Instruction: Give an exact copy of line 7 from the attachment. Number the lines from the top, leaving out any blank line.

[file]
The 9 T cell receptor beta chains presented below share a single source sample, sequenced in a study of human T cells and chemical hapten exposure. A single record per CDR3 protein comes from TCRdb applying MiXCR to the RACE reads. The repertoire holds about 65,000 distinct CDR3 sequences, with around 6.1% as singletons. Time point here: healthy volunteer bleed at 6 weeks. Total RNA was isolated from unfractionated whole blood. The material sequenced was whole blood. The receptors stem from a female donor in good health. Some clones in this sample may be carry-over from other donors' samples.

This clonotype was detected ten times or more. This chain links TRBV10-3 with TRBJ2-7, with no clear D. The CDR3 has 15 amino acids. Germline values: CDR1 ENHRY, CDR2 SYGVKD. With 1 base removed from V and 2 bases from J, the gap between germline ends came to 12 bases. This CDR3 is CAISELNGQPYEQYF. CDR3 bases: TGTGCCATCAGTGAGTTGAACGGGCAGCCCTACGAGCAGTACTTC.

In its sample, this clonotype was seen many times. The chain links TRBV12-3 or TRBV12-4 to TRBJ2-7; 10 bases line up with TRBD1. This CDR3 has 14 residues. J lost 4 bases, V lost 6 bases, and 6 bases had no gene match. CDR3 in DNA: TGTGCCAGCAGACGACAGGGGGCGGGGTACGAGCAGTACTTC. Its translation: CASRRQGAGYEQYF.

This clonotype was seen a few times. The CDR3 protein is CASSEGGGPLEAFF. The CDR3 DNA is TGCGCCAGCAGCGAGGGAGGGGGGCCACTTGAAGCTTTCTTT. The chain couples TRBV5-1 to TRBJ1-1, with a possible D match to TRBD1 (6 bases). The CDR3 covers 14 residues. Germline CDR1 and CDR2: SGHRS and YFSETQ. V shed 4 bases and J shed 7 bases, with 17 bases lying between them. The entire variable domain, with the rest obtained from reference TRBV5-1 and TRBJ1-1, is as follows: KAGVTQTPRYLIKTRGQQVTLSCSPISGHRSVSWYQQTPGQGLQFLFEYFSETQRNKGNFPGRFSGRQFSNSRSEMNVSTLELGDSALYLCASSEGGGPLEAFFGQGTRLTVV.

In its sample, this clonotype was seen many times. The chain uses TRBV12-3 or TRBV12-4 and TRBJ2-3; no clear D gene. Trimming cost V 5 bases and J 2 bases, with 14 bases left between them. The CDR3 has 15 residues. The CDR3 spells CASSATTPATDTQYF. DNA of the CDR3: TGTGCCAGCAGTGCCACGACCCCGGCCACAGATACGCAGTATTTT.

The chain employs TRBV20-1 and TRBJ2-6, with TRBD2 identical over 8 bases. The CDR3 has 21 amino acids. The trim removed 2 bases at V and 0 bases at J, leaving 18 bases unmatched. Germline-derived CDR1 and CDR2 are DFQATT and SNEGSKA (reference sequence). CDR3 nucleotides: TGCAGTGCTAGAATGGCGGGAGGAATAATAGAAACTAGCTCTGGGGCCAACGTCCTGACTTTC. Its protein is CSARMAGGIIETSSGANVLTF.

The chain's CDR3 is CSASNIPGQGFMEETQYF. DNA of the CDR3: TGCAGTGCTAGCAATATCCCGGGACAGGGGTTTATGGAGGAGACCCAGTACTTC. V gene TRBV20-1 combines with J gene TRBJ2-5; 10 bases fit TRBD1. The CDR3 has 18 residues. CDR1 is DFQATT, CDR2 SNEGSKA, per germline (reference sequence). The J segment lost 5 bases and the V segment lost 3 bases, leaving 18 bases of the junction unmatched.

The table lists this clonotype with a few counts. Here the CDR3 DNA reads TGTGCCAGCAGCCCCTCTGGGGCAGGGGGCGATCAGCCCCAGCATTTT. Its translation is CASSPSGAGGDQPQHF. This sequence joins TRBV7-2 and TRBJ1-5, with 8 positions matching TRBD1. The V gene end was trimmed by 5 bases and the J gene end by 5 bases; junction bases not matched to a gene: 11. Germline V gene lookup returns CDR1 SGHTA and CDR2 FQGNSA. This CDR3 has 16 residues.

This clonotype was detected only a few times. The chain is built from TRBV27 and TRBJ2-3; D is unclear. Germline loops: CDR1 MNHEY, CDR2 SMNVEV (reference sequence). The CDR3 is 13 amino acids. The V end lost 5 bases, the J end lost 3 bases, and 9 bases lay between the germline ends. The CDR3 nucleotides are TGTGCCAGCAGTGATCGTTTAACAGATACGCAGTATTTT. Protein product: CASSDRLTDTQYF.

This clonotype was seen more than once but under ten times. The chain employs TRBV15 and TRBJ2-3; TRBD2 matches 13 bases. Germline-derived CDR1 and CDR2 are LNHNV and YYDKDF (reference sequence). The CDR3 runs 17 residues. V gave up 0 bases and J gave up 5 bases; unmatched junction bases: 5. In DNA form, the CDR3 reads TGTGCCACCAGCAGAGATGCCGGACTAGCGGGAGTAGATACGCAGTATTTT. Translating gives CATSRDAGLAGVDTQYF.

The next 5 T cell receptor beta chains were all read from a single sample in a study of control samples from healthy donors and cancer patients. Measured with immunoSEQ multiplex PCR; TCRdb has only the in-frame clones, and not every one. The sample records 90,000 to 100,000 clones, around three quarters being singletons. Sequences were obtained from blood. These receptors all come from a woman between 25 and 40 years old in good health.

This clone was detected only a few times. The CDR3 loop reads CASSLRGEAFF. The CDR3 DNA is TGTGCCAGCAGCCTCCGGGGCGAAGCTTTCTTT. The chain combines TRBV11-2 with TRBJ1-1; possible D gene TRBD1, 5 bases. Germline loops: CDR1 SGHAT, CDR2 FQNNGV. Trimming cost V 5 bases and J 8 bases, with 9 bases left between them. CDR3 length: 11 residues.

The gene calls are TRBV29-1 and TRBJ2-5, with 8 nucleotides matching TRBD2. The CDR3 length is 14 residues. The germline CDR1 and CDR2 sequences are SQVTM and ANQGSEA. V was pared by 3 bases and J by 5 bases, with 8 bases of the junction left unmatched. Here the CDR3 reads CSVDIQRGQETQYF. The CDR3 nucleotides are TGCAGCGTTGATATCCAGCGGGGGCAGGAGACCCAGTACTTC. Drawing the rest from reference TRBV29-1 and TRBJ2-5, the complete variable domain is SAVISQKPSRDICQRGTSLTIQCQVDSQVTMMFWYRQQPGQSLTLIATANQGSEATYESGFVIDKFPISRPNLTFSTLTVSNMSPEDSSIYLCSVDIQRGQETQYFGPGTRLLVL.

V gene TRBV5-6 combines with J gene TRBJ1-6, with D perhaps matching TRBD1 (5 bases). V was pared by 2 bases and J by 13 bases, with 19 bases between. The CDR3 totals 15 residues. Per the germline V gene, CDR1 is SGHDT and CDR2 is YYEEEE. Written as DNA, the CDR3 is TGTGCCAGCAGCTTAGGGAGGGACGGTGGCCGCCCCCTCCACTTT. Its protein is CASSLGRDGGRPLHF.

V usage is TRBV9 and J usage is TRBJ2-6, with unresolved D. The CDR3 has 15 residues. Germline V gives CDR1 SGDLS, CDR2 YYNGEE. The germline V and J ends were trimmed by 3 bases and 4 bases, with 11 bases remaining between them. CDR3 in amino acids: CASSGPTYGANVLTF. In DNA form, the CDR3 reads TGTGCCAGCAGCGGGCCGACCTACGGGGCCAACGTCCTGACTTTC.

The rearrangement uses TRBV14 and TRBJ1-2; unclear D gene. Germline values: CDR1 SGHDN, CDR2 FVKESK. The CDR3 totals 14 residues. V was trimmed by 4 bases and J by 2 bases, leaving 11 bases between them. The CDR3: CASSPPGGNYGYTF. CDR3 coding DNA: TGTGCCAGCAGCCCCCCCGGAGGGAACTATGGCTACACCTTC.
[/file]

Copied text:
The chain's CDR3 is CSASNIPGQGFMEETQYF. DNA of the CDR3: TGCAGTGCTAGCAATATCCCGGGACAGGGGTTTATGGAGGAGACCCAGTACTTC. V gene TRBV20-1 combines with J gene TRBJ2-5; 10 bases fit TRBD1. The CDR3 has 18 residues. CDR1 is DFQATT, CDR2 SNEGSKA, per germline (reference sequence). The J segment lost 5 bases and the V segment lost 3 bases, leaving 18 bases of the junction unmatched.